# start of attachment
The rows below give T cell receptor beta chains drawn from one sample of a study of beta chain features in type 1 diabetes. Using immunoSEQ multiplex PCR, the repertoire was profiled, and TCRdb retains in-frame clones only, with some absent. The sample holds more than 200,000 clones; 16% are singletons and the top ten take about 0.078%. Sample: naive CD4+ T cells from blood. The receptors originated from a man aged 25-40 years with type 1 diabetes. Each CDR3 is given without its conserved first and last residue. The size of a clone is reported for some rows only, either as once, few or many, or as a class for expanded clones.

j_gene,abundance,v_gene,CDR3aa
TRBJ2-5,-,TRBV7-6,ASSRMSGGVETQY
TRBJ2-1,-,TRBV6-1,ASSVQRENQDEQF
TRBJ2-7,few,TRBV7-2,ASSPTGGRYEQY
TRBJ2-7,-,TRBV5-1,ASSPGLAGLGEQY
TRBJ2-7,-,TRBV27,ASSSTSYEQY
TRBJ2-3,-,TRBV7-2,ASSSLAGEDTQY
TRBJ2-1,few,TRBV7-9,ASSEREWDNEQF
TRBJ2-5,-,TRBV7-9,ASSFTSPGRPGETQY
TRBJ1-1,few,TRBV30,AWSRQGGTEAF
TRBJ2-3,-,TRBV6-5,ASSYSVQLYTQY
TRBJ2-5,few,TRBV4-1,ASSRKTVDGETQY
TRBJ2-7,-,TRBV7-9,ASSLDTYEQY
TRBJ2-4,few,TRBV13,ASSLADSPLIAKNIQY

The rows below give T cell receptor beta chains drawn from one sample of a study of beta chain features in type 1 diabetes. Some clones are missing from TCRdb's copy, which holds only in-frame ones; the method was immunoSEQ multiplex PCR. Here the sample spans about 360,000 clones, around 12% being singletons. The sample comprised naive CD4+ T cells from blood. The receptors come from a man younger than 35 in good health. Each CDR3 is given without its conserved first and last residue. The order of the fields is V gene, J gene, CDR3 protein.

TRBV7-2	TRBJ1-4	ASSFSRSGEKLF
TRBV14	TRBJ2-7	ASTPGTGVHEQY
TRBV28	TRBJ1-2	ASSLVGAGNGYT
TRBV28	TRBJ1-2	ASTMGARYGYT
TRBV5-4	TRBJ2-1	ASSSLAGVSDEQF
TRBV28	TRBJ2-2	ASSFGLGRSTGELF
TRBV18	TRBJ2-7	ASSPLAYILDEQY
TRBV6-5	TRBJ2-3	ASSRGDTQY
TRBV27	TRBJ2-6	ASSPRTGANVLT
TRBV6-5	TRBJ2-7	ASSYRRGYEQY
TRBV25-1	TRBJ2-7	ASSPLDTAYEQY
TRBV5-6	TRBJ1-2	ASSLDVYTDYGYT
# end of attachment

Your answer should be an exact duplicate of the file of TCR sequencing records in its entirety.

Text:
The rows below give T cell receptor beta chains drawn from one sample of a study of beta chain features in type 1 diabetes. Using immunoSEQ multiplex PCR, the repertoire was profiled, and TCRdb retains in-frame clones only, with some absent. The sample holds more than 200,000 clones; 16% are singletons and the top ten take about 0.078%. Sample: naive CD4+ T cells from blood. The receptors originated from a man aged 25-40 years with type 1 diabetes. Each CDR3 is given without its conserved first and last residue. The size of a clone is reported for some rows only, either as once, few or many, or as a class for expanded clones.

j_gene,abundance,v_gene,CDR3aa
TRBJ2-5,-,TRBV7-6,ASSRMSGGVETQY
TRBJ2-1,-,TRBV6-1,ASSVQRENQDEQF
TRBJ2-7,few,TRBV7-2,ASSPTGGRYEQY
TRBJ2-7,-,TRBV5-1,ASSPGLAGLGEQY
TRBJ2-7,-,TRBV27,ASSSTSYEQY
TRBJ2-3,-,TRBV7-2,ASSSLAGEDTQY
TRBJ2-1,few,TRBV7-9,ASSEREWDNEQF
TRBJ2-5,-,TRBV7-9,ASSFTSPGRPGETQY
TRBJ1-1,few,TRBV30,AWSRQGGTEAF
TRBJ2-3,-,TRBV6-5,ASSYSVQLYTQY
TRBJ2-5,few,TRBV4-1,ASSRKTVDGETQY
TRBJ2-7,-,TRBV7-9,ASSLDTYEQY
TRBJ2-4,few,TRBV13,ASSLADSPLIAKNIQY

The rows below give T cell receptor beta chains drawn from one sample of a study of beta chain features in type 1 diabetes. Some clones are missing from TCRdb's copy, which holds only in-frame ones; the method was immunoSEQ multiplex PCR. Here the sample spans about 360,000 clones, around 12% being singletons. The sample comprised naive CD4+ T cells from blood. The receptors come from a man younger than 35 in good health. Each CDR3 is given without its conserved first and last residue. The order of the fields is V gene, J gene, CDR3 protein.

TRBV7-2	TRBJ1-4	ASSFSRSGEKLF
TRBV14	TRBJ2-7	ASTPGTGVHEQY
TRBV28	TRBJ1-2	ASSLVGAGNGYT
TRBV28	TRBJ1-2	ASTMGARYGYT
TRBV5-4	TRBJ2-1	ASSSLAGVSDEQF
TRBV28	TRBJ2-2	ASSFGLGRSTGELF
TRBV18	TRBJ2-7	ASSPLAYILDEQY
TRBV6-5	TRBJ2-3	ASSRGDTQY
TRBV27	TRBJ2-6	ASSPRTGANVLT
TRBV6-5	TRBJ2-7	ASSYRRGYEQY
TRBV25-1	TRBJ2-7	ASSPLDTAYEQY
TRBV5-6	TRBJ1-2	ASSLDVYTDYGYT